|Matthew Henry's Concise Commentary|
44:17-26 In afflictions, we must not seek relief by any sinful compliance; but should continually meditate on the truth, purity, and knowledge of our heart-searching God. Hearts sins and secret sins are known to God, and must be reckoned for. He knows the secret of the heart, therefore judges of the words and actions. While our troubles do not drive us from our duty to God, we should not suffer them to drive us from our comfort in God. Let us take care that prosperity and ease do not render us careless and lukewarm. The church of God cannot be prevailed on by persecution to forget God; the believer's heart does not turn back from God. The Spirit of prophecy had reference to those who suffered unto death, for the testimony of Christ. Observe the pleas used, ver. 25,26. Not their own merit and righteousness, but the poor sinner's pleas. None that belong to Christ shall be cast off, but every one of them shall be saved, and that for ever. The mercy of God, purchased, promised, and constantly flowing forth, and offered to believers, does away every doubt arising from our sins; while we pray in faith, Redeem us for thy mercies' sake.
Verse 19. - Though thou hast sore broken us in the place of dragons; rather, in the place of jackals; i.e. in wild and desolate regions, where jackals abound (comp. Isaiah 13:22; Isaiah 34:13). The expression is probably used metaphorically. And covered us with the shadow of death. Brought us, i.e., into imminent peril of destruction (see vers. 10, 11).
Gill's Exposition of the Entire Bible
Though thou hast sore broken us in the place of dragons,.... Where men, comparable to dragons or their poison and cruelty, dwell; particularly in Rome, and the Roman jurisdiction, both Pagan and Papal, the seat of Satan the great red dragon, and of his wretched brood and offspring, the beast, to whom he has given his power; here the saints and followers of Christ have been sorely afflicted and persecuted, and yet have held fast the name of Christ, and not denied his faith; see Revelation 2:13; the wilderness is the habitation of dragons; and this is the name of the place where the church is said to be in the times of the Papacy, and where she is fed and preserved for a time, and times, and half a time, Revelation 12:6;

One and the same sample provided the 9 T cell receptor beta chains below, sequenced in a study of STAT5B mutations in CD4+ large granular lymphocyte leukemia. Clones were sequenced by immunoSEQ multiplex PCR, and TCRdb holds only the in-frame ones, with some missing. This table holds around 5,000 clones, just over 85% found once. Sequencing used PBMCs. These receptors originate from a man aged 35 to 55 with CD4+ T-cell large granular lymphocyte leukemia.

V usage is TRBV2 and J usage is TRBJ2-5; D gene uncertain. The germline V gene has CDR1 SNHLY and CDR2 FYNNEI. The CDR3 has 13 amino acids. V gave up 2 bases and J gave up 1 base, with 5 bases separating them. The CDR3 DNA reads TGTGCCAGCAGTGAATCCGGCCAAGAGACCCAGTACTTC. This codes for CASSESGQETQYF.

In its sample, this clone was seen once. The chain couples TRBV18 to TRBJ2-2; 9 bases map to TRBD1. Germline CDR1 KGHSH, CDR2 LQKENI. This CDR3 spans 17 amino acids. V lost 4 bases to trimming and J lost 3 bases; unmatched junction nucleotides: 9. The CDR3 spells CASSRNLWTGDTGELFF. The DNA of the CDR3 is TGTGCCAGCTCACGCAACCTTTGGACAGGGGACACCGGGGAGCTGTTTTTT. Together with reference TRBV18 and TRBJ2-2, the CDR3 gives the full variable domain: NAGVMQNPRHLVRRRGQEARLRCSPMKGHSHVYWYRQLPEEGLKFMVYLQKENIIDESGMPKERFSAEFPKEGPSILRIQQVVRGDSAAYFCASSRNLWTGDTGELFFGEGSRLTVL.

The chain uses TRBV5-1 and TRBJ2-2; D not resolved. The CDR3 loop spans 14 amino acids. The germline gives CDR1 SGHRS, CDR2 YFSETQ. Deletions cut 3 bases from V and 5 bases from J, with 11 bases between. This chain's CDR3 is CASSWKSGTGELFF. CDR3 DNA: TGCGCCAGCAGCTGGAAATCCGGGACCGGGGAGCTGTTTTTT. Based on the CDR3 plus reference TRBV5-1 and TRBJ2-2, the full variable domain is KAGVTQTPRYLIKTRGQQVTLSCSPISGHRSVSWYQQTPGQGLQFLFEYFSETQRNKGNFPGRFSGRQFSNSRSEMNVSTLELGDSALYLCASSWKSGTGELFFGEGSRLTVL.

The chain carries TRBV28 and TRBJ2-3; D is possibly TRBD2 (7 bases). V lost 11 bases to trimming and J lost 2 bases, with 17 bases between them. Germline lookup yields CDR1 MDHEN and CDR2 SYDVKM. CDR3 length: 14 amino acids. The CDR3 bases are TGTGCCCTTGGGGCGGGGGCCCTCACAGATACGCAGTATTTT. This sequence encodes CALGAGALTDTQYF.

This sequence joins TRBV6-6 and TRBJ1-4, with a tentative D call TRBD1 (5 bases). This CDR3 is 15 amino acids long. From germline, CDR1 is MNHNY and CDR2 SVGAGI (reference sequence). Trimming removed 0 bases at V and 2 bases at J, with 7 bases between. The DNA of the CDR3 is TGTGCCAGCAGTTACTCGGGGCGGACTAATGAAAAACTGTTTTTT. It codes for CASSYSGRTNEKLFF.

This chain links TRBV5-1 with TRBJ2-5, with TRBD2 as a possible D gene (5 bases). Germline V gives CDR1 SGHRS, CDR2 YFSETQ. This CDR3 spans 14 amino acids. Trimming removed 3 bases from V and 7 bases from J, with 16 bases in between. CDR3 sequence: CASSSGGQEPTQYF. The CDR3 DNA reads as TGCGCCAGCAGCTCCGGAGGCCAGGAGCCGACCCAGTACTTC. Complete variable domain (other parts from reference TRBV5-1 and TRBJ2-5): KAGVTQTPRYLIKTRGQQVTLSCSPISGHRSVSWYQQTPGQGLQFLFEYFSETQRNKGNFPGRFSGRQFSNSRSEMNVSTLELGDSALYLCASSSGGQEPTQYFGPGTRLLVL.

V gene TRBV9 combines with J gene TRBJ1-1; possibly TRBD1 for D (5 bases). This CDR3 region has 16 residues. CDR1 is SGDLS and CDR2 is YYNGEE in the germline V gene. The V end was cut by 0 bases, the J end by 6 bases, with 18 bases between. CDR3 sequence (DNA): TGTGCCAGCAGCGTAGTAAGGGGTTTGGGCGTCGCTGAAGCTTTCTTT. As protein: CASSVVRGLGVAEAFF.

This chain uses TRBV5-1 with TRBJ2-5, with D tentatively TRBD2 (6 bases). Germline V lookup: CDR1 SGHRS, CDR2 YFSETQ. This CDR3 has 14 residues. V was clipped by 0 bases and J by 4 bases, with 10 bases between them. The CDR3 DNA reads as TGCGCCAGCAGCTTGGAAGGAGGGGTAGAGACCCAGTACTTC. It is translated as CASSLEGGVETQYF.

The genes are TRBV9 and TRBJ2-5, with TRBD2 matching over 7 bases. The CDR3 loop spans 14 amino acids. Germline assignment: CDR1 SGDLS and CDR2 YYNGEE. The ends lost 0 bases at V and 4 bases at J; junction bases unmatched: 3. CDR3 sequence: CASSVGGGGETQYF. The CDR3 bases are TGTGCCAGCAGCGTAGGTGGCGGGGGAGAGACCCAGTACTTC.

and covered us with the shadow of death; as the former phrase denotes the cruelty of the enemies of Christ's church and people, this their dismal afflictions and forlorn state and condition; see Psalm 23:4, Isaiah 9:2; and may have some respect to the darkness of Popery, when it was at the height, and the church of Christ was covered with it, there being very little appearances and breakings forth of Gospel light any where. According to Arama, the "place of dragons" denotes the captivity of Egypt, which is the great dragon; and the "shadow of death", he says, was a name of Egypt in ancient times, as say the Rabbins; and observes that Psalm 44:25 explains this; see Genesis 3:14.
Jamieson-Fausset-Brown Bible Commentary
19. sore broken—crushed.
place of dragons—desolate, barren, rocky wilderness (Ps 63:10; Isa 13:22),
shadow of death—(Compare Ps 23:4).
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